The always frustratingly informative EV Grieve site—an info hub about all the cool stuff that gets priced out of lower Manhattan—just released the sad news of the shutting down of East Village Radio. Begun in April, 2003 as a 10-watt FM demi-pirate station, EVR soon beame a vanguard in the utilization of internet radio, ultimately ammassing 1,000,000 worldwide listeners. EVR broadcasted daily from a little storefront on 1st Ave., and aside from the wide variety of sounds sent out commercial free, offered a chance for anyone from Lou Reed, bruising hardcore locals, to the DJs’ pals to come stumbling in off the street for impromptu bull sessions in between the tunes. Friends, fans and gawking tourists would gather outside, not only offering a quintessential New York experience, but harkening back to the mid-century glory days of community-building local radio.
The fault doesn’t seem to completely lie in the usual rising rents of Manahttan, instead EVR station manager Peter Ferraro blames the Congressional Digital Music Copyright Act of 1998, and it prohibitive royalty payments, mainly prohibitive to the increasingly shrinking lot of independent radio stations. Ferraro explains, “We pay a higher rate for royalties and licensing than Pandora pays. We live in a world where these behemouth music-streaming services keep going in for more capital. It’s almost like we are being penalized for our growth.”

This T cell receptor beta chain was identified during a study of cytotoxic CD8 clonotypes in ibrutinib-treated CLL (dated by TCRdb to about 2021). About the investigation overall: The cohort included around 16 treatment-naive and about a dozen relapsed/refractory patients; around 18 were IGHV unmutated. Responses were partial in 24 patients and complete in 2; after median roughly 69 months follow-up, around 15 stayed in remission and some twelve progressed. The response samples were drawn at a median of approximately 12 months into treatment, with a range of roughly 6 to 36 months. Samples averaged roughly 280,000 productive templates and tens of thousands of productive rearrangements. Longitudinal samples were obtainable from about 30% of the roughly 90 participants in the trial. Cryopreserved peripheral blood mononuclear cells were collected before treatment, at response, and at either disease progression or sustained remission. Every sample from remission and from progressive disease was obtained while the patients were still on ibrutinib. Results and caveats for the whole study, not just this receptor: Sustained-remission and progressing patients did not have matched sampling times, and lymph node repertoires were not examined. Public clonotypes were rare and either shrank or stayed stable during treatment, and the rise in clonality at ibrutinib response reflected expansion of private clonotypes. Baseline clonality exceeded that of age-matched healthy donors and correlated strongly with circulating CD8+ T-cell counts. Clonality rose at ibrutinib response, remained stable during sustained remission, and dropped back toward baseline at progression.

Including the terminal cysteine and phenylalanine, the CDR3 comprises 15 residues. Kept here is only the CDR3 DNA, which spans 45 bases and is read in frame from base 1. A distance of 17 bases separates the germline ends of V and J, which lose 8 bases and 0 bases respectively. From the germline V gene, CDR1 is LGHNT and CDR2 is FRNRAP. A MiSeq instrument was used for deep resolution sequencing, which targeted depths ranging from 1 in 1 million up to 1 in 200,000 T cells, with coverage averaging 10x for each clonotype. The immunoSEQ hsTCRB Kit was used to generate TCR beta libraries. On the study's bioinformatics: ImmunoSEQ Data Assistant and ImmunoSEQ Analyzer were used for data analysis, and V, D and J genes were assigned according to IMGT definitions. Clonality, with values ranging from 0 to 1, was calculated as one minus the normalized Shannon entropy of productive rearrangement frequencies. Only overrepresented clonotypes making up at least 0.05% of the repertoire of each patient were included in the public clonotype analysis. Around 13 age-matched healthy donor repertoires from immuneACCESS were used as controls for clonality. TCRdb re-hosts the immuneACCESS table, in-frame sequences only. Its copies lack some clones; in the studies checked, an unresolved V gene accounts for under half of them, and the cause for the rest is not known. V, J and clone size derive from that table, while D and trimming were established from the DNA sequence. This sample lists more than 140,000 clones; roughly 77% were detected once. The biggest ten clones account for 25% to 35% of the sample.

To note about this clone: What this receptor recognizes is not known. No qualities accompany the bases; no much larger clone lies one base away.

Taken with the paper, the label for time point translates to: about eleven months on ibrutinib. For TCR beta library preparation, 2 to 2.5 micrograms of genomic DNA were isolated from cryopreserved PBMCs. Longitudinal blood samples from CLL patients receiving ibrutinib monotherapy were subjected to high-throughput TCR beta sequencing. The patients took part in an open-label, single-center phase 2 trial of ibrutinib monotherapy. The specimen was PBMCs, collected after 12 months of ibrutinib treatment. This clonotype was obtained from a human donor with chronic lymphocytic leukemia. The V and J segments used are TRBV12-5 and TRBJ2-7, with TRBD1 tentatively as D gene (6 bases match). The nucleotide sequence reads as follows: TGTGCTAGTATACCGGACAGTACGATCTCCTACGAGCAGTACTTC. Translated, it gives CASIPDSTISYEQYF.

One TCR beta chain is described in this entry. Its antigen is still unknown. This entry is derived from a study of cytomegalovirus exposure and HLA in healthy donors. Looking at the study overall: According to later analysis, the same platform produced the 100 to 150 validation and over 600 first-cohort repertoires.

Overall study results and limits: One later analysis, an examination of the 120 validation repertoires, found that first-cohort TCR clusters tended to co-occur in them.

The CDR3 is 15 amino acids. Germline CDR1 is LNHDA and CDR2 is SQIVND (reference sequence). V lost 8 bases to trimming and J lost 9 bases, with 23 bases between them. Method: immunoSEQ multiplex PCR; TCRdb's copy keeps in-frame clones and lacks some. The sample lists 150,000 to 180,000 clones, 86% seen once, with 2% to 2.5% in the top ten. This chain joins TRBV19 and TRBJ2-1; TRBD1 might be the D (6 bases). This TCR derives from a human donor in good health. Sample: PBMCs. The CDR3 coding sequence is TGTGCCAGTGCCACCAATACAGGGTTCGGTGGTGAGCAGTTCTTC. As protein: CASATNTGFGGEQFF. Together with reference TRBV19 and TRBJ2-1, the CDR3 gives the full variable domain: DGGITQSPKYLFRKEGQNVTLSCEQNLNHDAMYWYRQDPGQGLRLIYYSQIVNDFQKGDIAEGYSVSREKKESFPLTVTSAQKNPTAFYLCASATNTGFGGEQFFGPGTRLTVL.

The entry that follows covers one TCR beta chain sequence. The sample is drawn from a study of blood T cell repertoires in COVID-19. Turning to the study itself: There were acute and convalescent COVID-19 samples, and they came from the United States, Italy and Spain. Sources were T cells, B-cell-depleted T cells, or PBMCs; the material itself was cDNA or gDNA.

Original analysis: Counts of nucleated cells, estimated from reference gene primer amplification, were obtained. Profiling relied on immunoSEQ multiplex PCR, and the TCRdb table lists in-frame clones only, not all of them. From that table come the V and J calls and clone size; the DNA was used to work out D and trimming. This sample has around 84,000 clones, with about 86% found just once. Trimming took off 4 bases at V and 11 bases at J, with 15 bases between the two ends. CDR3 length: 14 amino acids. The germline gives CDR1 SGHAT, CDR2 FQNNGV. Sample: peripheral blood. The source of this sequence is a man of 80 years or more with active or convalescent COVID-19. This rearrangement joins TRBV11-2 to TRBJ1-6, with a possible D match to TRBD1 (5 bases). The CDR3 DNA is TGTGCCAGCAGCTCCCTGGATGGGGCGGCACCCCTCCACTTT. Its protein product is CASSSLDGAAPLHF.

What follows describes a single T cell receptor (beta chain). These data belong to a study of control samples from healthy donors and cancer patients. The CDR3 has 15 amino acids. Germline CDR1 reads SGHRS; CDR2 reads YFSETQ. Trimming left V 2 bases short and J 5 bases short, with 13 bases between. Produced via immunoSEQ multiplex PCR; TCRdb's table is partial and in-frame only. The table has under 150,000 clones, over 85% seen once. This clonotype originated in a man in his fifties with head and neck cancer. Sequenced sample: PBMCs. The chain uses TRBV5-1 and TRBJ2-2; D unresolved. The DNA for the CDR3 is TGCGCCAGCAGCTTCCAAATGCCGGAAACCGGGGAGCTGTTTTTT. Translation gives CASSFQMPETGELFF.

CEO Frank Prisinzano, who makes his money as a top chef in town, and poured loads of that money into EVR, promises that he and Ferraro are thinking up ideas of where to take the EVR idea. But for now, not only the Lower East Side but a million faithful listeners have lost an utterly unique voice.